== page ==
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    What may be beautiful literary excellence to one may sound odd , antiquated and cumbersome communication to another . Sometimes the "beauty" of it might be a barrier to a more understandable way of expressing a biblical text . The very familiarity of the KJV wording could be problematic at times . If one doesn't consult commentaries and other versions certain misconceptions about a text will persist though they "know the KJV cover-to-cover ." It is my assumption that most of the Christian public is not familiar with the original languages . Someone who prefers the KJV and knows Greek and Hebrew will be at a decided advantage .
     
  6. Rippon

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    I'll open this one with a quote from Edwin H. Palmer from the Presbyterian Guardian 44 ( Aug.-Sept. 1975 ) .

    Do not give them a loaf of bread , covered with an inedible , impenetrable crust , fossilized by three and a half centuries . Give them the Word of God as fresh and warm and clear as the Holy Spirit gave it to the authors of the Bible ...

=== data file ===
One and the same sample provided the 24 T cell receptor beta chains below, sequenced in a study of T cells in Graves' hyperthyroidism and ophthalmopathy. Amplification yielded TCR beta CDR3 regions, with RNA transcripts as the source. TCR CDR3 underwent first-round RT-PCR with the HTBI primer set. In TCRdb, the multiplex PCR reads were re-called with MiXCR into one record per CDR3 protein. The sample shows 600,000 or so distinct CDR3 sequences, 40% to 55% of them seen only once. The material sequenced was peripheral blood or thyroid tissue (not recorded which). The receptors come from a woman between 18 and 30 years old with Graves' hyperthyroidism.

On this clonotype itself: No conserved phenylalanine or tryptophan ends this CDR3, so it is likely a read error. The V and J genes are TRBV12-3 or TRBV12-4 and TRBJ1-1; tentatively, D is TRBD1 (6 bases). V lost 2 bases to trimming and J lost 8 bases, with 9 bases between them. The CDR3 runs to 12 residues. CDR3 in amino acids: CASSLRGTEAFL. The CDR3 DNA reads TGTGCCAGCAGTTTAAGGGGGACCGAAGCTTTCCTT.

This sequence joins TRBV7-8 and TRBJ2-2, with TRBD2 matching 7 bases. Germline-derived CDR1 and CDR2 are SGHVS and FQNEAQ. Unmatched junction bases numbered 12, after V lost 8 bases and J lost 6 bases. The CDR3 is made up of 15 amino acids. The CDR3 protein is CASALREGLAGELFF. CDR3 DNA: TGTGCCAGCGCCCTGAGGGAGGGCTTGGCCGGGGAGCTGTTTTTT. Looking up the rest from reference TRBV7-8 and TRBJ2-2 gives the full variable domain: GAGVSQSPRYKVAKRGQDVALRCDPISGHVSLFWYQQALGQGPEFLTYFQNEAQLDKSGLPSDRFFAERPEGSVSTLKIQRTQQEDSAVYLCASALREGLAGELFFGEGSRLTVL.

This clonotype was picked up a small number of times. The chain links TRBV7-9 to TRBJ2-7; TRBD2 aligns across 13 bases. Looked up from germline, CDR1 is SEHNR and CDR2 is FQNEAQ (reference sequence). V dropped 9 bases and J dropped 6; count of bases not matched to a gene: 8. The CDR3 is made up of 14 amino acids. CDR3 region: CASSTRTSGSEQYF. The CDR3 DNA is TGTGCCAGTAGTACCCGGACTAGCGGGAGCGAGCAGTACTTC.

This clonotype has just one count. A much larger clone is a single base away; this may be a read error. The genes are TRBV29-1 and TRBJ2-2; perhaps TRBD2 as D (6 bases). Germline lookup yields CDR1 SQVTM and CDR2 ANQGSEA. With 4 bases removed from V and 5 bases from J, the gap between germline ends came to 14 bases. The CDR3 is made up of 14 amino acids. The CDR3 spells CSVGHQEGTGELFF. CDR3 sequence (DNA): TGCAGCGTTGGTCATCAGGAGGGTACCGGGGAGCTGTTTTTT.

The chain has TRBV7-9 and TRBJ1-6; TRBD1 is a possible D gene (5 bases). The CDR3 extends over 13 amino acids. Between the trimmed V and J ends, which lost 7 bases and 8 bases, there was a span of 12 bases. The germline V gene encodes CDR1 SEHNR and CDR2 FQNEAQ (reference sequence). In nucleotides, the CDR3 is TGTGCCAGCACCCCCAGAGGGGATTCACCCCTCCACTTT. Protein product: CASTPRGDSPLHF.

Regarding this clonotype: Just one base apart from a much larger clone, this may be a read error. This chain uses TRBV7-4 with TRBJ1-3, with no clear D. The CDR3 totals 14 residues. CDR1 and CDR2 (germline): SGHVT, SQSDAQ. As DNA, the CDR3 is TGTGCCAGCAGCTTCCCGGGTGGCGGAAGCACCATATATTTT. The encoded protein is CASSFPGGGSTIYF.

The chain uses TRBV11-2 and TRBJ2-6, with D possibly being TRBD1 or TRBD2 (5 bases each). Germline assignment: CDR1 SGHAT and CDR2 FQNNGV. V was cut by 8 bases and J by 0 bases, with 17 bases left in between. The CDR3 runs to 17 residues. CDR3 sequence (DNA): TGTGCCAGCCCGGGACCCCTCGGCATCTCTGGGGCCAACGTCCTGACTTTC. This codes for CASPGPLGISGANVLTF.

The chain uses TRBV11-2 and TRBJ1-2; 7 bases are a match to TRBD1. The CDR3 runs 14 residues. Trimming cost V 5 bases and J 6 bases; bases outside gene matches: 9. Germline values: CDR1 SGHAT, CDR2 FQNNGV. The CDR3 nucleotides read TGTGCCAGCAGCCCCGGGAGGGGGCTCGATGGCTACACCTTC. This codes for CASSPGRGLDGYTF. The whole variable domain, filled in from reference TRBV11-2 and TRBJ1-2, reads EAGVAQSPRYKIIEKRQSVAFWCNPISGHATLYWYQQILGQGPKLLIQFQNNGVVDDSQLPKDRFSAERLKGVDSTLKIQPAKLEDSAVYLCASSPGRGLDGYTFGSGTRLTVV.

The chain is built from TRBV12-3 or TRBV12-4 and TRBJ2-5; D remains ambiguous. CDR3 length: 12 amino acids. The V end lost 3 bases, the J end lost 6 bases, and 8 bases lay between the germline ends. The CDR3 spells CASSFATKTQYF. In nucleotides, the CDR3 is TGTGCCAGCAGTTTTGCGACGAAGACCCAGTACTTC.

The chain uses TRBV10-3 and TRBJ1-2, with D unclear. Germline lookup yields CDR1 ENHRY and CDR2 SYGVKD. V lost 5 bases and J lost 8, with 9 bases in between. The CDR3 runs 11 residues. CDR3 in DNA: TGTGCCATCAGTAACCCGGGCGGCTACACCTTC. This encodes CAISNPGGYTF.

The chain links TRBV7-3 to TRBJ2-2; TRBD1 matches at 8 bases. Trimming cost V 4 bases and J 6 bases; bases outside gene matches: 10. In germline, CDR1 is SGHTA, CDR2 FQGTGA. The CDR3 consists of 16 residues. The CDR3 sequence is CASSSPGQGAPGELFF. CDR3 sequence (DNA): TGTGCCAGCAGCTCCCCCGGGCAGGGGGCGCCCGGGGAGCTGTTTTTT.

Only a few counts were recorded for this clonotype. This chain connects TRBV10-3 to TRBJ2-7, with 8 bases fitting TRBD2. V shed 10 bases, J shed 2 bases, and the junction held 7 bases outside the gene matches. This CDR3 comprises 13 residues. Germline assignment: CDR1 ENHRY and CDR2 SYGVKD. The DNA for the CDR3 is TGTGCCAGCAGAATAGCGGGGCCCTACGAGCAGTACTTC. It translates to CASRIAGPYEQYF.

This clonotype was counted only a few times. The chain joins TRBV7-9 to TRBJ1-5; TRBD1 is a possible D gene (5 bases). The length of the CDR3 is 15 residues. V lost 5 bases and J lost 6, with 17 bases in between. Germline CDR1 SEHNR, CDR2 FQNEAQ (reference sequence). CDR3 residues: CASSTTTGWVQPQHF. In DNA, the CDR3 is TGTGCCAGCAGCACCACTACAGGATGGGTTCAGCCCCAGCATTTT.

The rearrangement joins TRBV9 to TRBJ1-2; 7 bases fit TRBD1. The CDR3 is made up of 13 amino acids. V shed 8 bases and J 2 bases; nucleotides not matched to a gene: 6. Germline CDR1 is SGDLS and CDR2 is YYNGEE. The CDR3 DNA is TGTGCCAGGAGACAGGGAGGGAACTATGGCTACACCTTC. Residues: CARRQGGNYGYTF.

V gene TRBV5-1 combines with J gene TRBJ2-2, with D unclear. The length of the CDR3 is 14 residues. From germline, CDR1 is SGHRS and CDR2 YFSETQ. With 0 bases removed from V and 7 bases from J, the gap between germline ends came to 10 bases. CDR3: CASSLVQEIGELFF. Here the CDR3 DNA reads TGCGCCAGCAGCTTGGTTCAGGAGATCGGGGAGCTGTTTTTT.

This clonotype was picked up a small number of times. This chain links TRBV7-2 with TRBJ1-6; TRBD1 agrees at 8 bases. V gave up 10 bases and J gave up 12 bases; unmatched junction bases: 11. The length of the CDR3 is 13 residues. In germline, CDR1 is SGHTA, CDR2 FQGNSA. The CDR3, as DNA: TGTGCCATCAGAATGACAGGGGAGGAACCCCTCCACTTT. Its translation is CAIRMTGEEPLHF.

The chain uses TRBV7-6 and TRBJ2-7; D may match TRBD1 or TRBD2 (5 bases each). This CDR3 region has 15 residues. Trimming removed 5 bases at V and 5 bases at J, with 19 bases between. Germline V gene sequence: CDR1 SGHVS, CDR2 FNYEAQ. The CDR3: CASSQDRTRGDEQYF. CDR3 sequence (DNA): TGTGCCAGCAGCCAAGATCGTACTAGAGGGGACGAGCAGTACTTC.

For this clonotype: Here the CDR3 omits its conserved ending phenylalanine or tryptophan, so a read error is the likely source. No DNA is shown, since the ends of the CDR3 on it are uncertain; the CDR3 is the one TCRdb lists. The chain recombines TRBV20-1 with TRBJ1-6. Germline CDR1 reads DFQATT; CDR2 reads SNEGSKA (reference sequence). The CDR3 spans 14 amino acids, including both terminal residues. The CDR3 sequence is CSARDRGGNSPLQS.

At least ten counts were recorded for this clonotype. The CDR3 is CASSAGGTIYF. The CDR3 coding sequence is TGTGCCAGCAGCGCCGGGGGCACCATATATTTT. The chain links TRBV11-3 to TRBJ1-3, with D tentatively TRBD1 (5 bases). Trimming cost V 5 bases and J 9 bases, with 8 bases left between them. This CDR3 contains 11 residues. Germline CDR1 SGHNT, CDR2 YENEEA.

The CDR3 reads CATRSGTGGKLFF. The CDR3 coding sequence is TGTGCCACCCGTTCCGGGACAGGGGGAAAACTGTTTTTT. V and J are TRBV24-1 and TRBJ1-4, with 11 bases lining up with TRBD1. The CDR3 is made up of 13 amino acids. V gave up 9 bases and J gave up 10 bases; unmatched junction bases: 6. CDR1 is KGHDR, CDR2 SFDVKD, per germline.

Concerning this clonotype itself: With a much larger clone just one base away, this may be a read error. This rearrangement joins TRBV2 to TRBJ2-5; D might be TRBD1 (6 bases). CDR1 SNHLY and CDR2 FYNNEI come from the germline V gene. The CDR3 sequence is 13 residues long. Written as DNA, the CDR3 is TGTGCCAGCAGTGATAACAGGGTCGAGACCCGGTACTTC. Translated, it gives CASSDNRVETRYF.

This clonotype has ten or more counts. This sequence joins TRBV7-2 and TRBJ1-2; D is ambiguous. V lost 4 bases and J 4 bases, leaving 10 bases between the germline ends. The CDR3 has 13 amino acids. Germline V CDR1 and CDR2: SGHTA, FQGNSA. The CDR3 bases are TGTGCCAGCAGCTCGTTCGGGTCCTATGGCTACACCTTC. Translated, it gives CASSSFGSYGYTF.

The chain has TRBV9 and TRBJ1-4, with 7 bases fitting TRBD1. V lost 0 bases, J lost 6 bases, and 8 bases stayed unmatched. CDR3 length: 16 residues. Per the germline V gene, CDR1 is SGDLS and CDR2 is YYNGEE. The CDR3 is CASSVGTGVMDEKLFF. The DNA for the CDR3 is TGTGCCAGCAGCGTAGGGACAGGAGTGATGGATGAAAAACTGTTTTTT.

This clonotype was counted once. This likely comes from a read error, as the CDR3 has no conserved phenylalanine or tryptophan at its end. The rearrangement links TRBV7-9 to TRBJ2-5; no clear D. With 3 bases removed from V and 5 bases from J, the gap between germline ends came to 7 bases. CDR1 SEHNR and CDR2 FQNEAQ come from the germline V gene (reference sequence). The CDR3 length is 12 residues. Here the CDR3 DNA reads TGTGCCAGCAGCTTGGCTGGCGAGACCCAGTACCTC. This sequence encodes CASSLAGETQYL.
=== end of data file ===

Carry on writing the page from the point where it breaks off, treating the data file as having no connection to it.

For any preacher or theologian who loves God's Word to allow that word to go on being misunderstood because of the veneration of an archaic , not-understood version of four centuries ago is inexcusible , and almost unconscionable .

    So I ( Rippon ) am asking this -- is it the best thing to use archaic language for the want of dignity ? I think it creates unwanted distance . I think it sets up a tradition of men . I think that to venerate any version ( but I am specifically referencing the KJV here ) because the style is beautiful is not a substantive argument. It has been demonstrated that the KJV has many inaccuracies . What is more important , supposed elegance , or to have a version which renders God's Word to today's people faithfully ?
     
  7. Rippon

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    Though Tyndale's basic wording is in much of the KJV New Testament and a good deal ( albeit less because he couldn't complete it ) of the Old Testament --- a Tyndale of today would not write in the style of the KJV flavoring . Tyndale wrote to be understood in the plain vernacular of the common people . He did not attempt to be ornate . And besides ,the KJV of 1611 was purposefully written in an older manner . It was not written in the language of the people for the most part . Of course they could understand much more of it than we do today . But the revisers fancied it up a bit to make it seem more stately .

    Benson Bobrick's book : " Wide as the Waters " speaks of this on page 255 . Bobrick says :